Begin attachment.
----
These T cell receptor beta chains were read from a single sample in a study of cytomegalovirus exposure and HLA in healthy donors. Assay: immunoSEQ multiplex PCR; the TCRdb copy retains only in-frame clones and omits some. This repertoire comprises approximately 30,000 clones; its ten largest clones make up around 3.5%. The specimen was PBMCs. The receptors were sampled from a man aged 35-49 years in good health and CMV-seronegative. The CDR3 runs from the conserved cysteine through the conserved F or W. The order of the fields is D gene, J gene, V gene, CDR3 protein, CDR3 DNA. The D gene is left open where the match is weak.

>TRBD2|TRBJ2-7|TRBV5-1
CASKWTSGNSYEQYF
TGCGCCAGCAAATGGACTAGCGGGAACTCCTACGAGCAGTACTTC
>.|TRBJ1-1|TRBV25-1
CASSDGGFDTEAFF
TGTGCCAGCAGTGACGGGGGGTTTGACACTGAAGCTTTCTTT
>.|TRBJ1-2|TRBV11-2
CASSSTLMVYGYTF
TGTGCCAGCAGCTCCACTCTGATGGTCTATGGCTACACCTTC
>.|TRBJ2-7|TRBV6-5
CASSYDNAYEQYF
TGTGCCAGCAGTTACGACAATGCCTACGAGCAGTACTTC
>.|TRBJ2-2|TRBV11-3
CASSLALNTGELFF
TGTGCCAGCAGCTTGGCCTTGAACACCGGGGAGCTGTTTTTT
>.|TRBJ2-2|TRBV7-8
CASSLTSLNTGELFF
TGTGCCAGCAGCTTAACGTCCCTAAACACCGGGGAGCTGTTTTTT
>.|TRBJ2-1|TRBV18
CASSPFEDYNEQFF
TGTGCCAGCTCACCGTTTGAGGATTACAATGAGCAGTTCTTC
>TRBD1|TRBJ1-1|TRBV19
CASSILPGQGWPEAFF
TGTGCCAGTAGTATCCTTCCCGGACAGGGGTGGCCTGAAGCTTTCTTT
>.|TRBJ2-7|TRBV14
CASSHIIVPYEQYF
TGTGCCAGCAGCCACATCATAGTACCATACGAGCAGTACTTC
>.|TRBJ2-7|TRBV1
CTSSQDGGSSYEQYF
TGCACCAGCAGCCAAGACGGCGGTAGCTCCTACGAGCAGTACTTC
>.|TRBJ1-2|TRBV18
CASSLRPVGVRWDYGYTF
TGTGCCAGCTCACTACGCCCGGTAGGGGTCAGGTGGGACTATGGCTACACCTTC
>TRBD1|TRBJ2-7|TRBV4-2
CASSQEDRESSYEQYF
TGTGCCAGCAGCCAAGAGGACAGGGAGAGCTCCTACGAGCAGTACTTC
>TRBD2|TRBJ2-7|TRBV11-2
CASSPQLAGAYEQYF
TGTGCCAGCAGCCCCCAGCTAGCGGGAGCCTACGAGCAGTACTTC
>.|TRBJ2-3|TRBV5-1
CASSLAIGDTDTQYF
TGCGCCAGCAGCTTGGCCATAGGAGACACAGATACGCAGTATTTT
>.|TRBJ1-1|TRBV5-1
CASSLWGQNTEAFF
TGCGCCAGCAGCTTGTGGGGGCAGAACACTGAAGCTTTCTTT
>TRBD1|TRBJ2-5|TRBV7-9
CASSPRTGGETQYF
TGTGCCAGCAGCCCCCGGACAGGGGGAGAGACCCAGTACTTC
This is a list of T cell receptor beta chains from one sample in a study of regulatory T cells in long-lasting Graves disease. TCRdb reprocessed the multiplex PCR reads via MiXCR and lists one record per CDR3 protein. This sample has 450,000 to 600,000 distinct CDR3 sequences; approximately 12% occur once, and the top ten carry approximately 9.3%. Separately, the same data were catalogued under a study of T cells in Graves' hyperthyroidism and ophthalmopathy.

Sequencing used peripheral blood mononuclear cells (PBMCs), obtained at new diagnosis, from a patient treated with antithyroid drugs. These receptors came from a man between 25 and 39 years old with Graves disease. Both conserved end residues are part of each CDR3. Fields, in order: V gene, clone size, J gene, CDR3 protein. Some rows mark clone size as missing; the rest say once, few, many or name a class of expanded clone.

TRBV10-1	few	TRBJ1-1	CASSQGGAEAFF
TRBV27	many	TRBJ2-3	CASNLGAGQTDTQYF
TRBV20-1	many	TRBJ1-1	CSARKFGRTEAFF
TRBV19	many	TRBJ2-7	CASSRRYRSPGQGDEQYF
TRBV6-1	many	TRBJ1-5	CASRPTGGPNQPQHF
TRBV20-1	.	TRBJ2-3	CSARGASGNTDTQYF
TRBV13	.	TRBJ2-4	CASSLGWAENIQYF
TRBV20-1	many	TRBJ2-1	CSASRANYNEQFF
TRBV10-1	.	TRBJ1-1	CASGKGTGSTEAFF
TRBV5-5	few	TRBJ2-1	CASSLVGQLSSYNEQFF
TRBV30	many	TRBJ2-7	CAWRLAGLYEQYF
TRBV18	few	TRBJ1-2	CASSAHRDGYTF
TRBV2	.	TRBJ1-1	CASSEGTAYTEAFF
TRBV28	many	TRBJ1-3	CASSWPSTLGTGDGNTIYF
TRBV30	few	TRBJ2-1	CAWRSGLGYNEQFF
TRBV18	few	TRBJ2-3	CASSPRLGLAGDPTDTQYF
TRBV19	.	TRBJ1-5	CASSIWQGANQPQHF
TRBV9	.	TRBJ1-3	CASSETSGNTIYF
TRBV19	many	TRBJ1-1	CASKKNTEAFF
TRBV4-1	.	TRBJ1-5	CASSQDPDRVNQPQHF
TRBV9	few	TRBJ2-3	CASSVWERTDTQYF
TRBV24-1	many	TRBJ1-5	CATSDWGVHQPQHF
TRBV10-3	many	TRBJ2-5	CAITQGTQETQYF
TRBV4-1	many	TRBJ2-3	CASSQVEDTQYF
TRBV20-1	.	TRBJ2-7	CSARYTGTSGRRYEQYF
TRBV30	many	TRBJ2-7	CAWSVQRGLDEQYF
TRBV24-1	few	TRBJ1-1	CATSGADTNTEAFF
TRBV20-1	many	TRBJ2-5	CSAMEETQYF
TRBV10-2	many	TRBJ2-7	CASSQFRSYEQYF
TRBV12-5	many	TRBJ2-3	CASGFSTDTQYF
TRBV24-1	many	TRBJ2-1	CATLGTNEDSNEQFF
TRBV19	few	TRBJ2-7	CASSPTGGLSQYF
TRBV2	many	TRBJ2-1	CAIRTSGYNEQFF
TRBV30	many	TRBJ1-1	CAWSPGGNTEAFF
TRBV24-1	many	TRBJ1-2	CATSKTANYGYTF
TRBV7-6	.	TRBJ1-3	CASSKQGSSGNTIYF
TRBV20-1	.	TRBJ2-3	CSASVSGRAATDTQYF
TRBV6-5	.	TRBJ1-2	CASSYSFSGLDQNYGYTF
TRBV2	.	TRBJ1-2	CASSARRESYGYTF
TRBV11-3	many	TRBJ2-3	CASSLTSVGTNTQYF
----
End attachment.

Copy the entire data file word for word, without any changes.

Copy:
These T cell receptor beta chains were read from a single sample in a study of cytomegalovirus exposure and HLA in healthy donors. Assay: immunoSEQ multiplex PCR; the TCRdb copy retains only in-frame clones and omits some. This repertoire comprises approximately 30,000 clones; its ten largest clones make up around 3.5%. The specimen was PBMCs. The receptors were sampled from a man aged 35-49 years in good health and CMV-seronegative. The CDR3 runs from the conserved cysteine through the conserved F or W. The order of the fields is D gene, J gene, V gene, CDR3 protein, CDR3 DNA. The D gene is left open where the match is weak.

>TRBD2|TRBJ2-7|TRBV5-1
CASKWTSGNSYEQYF
TGCGCCAGCAAATGGACTAGCGGGAACTCCTACGAGCAGTACTTC
>.|TRBJ1-1|TRBV25-1
CASSDGGFDTEAFF
TGTGCCAGCAGTGACGGGGGGTTTGACACTGAAGCTTTCTTT
>.|TRBJ1-2|TRBV11-2
CASSSTLMVYGYTF
TGTGCCAGCAGCTCCACTCTGATGGTCTATGGCTACACCTTC
>.|TRBJ2-7|TRBV6-5
CASSYDNAYEQYF
TGTGCCAGCAGTTACGACAATGCCTACGAGCAGTACTTC
>.|TRBJ2-2|TRBV11-3
CASSLALNTGELFF
TGTGCCAGCAGCTTGGCCTTGAACACCGGGGAGCTGTTTTTT
>.|TRBJ2-2|TRBV7-8
CASSLTSLNTGELFF
TGTGCCAGCAGCTTAACGTCCCTAAACACCGGGGAGCTGTTTTTT
>.|TRBJ2-1|TRBV18
CASSPFEDYNEQFF
TGTGCCAGCTCACCGTTTGAGGATTACAATGAGCAGTTCTTC
>TRBD1|TRBJ1-1|TRBV19
CASSILPGQGWPEAFF
TGTGCCAGTAGTATCCTTCCCGGACAGGGGTGGCCTGAAGCTTTCTTT
>.|TRBJ2-7|TRBV14
CASSHIIVPYEQYF
TGTGCCAGCAGCCACATCATAGTACCATACGAGCAGTACTTC
>.|TRBJ2-7|TRBV1
CTSSQDGGSSYEQYF
TGCACCAGCAGCCAAGACGGCGGTAGCTCCTACGAGCAGTACTTC
>.|TRBJ1-2|TRBV18
CASSLRPVGVRWDYGYTF
TGTGCCAGCTCACTACGCCCGGTAGGGGTCAGGTGGGACTATGGCTACACCTTC
>TRBD1|TRBJ2-7|TRBV4-2
CASSQEDRESSYEQYF
TGTGCCAGCAGCCAAGAGGACAGGGAGAGCTCCTACGAGCAGTACTTC
>TRBD2|TRBJ2-7|TRBV11-2
CASSPQLAGAYEQYF
TGTGCCAGCAGCCCCCAGCTAGCGGGAGCCTACGAGCAGTACTTC
>.|TRBJ2-3|TRBV5-1
CASSLAIGDTDTQYF
TGCGCCAGCAGCTTGGCCATAGGAGACACAGATACGCAGTATTTT
>.|TRBJ1-1|TRBV5-1
CASSLWGQNTEAFF
TGCGCCAGCAGCTTGTGGGGGCAGAACACTGAAGCTTTCTTT
>TRBD1|TRBJ2-5|TRBV7-9
CASSPRTGGETQYF
TGTGCCAGCAGCCCCCGGACAGGGGGAGAGACCCAGTACTTC
This is a list of T cell receptor beta chains from one sample in a study of regulatory T cells in long-lasting Graves disease. TCRdb reprocessed the multiplex PCR reads via MiXCR and lists one record per CDR3 protein. This sample has 450,000 to 600,000 distinct CDR3 sequences; approximately 12% occur once, and the top ten carry approximately 9.3%. Separately, the same data were catalogued under a study of T cells in Graves' hyperthyroidism and ophthalmopathy.

Sequencing used peripheral blood mononuclear cells (PBMCs), obtained at new diagnosis, from a patient treated with antithyroid drugs. These receptors came from a man between 25 and 39 years old with Graves disease. Both conserved end residues are part of each CDR3. Fields, in order: V gene, clone size, J gene, CDR3 protein. Some rows mark clone size as missing; the rest say once, few, many or name a class of expanded clone.

TRBV10-1	few	TRBJ1-1	CASSQGGAEAFF
TRBV27	many	TRBJ2-3	CASNLGAGQTDTQYF
TRBV20-1	many	TRBJ1-1	CSARKFGRTEAFF
TRBV19	many	TRBJ2-7	CASSRRYRSPGQGDEQYF
TRBV6-1	many	TRBJ1-5	CASRPTGGPNQPQHF
TRBV20-1	.	TRBJ2-3	CSARGASGNTDTQYF
TRBV13	.	TRBJ2-4	CASSLGWAENIQYF
TRBV20-1	many	TRBJ2-1	CSASRANYNEQFF
TRBV10-1	.	TRBJ1-1	CASGKGTGSTEAFF
TRBV5-5	few	TRBJ2-1	CASSLVGQLSSYNEQFF
TRBV30	many	TRBJ2-7	CAWRLAGLYEQYF
TRBV18	few	TRBJ1-2	CASSAHRDGYTF
TRBV2	.	TRBJ1-1	CASSEGTAYTEAFF
TRBV28	many	TRBJ1-3	CASSWPSTLGTGDGNTIYF
TRBV30	few	TRBJ2-1	CAWRSGLGYNEQFF
TRBV18	few	TRBJ2-3	CASSPRLGLAGDPTDTQYF
TRBV19	.	TRBJ1-5	CASSIWQGANQPQHF
TRBV9	.	TRBJ1-3	CASSETSGNTIYF
TRBV19	many	TRBJ1-1	CASKKNTEAFF
TRBV4-1	.	TRBJ1-5	CASSQDPDRVNQPQHF
TRBV9	few	TRBJ2-3	CASSVWERTDTQYF
TRBV24-1	many	TRBJ1-5	CATSDWGVHQPQHF
TRBV10-3	many	TRBJ2-5	CAITQGTQETQYF
TRBV4-1	many	TRBJ2-3	CASSQVEDTQYF
TRBV20-1	.	TRBJ2-7	CSARYTGTSGRRYEQYF
TRBV30	many	TRBJ2-7	CAWSVQRGLDEQYF
TRBV24-1	few	TRBJ1-1	CATSGADTNTEAFF
TRBV20-1	many	TRBJ2-5	CSAMEETQYF
TRBV10-2	many	TRBJ2-7	CASSQFRSYEQYF
TRBV12-5	many	TRBJ2-3	CASGFSTDTQYF
TRBV24-1	many	TRBJ2-1	CATLGTNEDSNEQFF
TRBV19	few	TRBJ2-7	CASSPTGGLSQYF
TRBV2	many	TRBJ2-1	CAIRTSGYNEQFF
TRBV30	many	TRBJ1-1	CAWSPGGNTEAFF
TRBV24-1	many	TRBJ1-2	CATSKTANYGYTF
TRBV7-6	.	TRBJ1-3	CASSKQGSSGNTIYF
TRBV20-1	.	TRBJ2-3	CSASVSGRAATDTQYF
TRBV6-5	.	TRBJ1-2	CASSYSFSGLDQNYGYTF
TRBV2	.	TRBJ1-2	CASSARRESYGYTF
TRBV11-3	many	TRBJ2-3	CASSLTSVGTNTQYF